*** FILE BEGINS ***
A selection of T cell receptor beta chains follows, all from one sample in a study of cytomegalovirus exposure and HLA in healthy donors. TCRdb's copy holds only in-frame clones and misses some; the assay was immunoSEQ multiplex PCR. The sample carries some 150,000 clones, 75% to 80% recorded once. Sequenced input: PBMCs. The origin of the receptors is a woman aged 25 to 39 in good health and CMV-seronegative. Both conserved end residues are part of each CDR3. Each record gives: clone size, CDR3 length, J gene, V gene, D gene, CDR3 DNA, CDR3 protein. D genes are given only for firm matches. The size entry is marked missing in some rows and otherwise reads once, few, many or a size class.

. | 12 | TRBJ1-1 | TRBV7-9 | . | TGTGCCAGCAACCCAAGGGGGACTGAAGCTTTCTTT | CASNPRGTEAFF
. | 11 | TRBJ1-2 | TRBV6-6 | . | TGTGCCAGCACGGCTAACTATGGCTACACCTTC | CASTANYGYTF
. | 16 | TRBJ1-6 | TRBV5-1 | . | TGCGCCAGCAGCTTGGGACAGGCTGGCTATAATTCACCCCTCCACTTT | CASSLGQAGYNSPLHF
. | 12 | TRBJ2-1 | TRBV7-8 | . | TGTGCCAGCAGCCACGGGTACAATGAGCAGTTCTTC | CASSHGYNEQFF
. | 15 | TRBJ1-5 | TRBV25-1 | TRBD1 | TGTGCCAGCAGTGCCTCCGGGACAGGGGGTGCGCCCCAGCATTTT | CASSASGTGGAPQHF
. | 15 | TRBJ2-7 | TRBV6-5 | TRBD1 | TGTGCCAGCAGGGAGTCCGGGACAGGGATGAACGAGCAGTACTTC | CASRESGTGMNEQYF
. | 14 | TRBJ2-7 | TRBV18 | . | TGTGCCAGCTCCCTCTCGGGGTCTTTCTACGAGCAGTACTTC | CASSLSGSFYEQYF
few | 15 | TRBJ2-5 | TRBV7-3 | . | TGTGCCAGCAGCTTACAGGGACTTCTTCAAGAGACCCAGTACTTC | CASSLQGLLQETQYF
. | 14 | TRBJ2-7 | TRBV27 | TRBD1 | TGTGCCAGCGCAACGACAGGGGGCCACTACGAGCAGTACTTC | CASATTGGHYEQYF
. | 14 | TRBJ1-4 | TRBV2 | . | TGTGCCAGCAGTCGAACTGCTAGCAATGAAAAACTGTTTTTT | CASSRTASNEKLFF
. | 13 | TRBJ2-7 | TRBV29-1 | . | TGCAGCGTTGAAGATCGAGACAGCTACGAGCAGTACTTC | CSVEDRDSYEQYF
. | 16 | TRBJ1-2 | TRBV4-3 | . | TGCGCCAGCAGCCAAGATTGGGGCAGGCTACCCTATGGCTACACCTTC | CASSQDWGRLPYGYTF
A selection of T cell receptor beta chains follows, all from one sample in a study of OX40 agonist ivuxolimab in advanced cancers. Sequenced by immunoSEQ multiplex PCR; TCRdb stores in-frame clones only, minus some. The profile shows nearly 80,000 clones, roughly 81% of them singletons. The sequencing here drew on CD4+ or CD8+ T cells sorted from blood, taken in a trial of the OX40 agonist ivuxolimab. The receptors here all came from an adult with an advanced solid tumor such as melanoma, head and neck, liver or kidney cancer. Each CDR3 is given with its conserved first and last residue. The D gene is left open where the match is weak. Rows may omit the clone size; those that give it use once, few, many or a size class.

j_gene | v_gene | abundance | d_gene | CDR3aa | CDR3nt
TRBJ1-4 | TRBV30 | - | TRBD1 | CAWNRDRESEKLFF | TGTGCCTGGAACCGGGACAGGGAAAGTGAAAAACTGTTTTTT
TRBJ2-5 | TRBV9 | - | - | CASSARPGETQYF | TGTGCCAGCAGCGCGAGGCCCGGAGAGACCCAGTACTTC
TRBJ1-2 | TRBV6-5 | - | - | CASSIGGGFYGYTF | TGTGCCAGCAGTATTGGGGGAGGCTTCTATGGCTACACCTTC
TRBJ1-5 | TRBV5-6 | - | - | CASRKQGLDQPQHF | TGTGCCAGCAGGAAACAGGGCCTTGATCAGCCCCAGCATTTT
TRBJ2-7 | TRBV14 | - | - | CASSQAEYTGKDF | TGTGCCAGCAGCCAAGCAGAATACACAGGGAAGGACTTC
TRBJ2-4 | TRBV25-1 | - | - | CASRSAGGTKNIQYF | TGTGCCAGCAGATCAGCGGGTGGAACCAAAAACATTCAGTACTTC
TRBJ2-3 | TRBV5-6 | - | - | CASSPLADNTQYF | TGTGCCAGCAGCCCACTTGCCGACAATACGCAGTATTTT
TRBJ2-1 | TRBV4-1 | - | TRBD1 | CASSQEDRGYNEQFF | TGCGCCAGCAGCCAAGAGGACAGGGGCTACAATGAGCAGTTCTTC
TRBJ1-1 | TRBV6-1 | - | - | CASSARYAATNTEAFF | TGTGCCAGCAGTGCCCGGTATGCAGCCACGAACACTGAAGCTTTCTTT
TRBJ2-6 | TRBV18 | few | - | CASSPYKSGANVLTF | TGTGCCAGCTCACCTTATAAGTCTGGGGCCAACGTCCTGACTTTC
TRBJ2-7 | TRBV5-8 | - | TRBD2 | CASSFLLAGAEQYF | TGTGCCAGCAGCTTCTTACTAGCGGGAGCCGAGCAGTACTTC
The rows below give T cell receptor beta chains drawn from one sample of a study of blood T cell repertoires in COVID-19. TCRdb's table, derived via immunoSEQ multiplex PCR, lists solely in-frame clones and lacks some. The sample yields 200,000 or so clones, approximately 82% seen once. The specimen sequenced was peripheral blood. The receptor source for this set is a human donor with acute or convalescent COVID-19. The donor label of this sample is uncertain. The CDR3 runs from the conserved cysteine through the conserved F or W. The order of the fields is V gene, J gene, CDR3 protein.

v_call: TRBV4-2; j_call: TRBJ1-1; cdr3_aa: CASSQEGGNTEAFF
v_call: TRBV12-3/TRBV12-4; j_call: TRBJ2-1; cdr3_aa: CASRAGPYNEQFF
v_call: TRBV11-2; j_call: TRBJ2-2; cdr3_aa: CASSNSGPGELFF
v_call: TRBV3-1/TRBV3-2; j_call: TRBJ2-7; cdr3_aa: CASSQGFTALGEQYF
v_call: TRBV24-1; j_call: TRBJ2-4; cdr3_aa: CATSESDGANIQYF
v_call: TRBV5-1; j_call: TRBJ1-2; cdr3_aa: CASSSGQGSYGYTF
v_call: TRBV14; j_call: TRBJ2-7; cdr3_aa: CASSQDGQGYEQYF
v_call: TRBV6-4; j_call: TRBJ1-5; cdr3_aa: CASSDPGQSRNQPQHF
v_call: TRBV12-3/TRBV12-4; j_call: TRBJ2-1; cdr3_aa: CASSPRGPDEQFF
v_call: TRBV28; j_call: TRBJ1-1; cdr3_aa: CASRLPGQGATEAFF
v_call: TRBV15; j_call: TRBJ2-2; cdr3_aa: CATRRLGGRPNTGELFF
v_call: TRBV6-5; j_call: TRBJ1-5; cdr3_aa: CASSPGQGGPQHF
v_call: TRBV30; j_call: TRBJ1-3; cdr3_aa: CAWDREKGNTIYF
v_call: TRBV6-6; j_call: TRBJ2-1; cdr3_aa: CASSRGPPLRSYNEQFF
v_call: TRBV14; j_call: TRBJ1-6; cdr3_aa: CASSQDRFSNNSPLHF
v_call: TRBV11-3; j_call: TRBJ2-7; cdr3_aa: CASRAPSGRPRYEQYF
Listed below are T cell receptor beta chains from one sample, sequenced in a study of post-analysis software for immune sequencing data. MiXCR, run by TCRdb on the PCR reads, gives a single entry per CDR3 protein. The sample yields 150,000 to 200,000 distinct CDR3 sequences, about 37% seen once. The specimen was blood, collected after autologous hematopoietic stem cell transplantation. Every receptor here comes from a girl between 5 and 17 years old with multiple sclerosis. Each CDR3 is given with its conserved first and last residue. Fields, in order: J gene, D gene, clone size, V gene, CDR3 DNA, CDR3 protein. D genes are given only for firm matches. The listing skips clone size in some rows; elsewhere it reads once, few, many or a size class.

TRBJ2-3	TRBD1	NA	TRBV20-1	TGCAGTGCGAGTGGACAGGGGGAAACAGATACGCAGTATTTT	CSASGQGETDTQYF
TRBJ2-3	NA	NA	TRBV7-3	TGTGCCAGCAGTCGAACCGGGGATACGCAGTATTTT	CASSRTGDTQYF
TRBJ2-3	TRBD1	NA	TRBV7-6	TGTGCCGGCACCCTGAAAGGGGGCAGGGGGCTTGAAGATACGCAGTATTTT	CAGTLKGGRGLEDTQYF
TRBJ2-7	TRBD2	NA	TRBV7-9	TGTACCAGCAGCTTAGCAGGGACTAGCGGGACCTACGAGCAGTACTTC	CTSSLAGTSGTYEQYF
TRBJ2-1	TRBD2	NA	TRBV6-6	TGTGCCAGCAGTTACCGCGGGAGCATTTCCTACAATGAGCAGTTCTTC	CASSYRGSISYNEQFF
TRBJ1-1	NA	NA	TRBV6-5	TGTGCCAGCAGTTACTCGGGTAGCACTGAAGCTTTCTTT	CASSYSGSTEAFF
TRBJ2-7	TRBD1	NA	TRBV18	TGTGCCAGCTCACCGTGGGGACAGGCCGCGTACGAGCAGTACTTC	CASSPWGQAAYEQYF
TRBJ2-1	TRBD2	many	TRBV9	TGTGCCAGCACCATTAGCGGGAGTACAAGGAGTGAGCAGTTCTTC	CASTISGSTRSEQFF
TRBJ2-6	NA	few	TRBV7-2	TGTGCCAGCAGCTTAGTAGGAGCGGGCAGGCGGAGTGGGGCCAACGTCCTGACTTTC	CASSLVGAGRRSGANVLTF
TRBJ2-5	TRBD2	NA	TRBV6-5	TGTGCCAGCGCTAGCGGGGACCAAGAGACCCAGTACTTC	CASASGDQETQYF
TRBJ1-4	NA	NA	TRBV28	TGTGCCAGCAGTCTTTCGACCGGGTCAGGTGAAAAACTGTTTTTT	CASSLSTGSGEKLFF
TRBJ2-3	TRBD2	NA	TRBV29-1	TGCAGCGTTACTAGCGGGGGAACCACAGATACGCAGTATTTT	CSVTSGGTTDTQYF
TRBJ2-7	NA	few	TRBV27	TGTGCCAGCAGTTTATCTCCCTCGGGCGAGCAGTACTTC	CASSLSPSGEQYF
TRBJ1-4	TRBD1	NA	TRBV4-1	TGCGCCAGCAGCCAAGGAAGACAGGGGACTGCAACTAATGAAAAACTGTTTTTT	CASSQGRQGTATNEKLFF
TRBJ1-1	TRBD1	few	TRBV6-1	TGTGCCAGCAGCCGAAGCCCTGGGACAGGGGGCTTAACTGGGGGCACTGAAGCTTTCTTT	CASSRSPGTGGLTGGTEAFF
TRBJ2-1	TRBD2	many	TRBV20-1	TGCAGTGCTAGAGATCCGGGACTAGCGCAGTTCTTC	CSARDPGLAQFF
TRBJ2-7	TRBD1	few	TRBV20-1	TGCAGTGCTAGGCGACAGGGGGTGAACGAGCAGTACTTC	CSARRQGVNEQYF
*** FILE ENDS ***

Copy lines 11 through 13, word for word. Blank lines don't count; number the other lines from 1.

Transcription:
. | 14 | TRBJ1-4 | TRBV2 | . | TGTGCCAGCAGTCGAACTGCTAGCAATGAAAAACTGTTTTTT | CASSRTASNEKLFF
. | 13 | TRBJ2-7 | TRBV29-1 | . | TGCAGCGTTGAAGATCGAGACAGCTACGAGCAGTACTTC | CSVEDRDSYEQYF
. | 16 | TRBJ1-2 | TRBV4-3 | . | TGCGCCAGCAGCCAAGATTGGGGCAGGCTACCCTATGGCTACACCTTC | CASSQDWGRLPYGYTF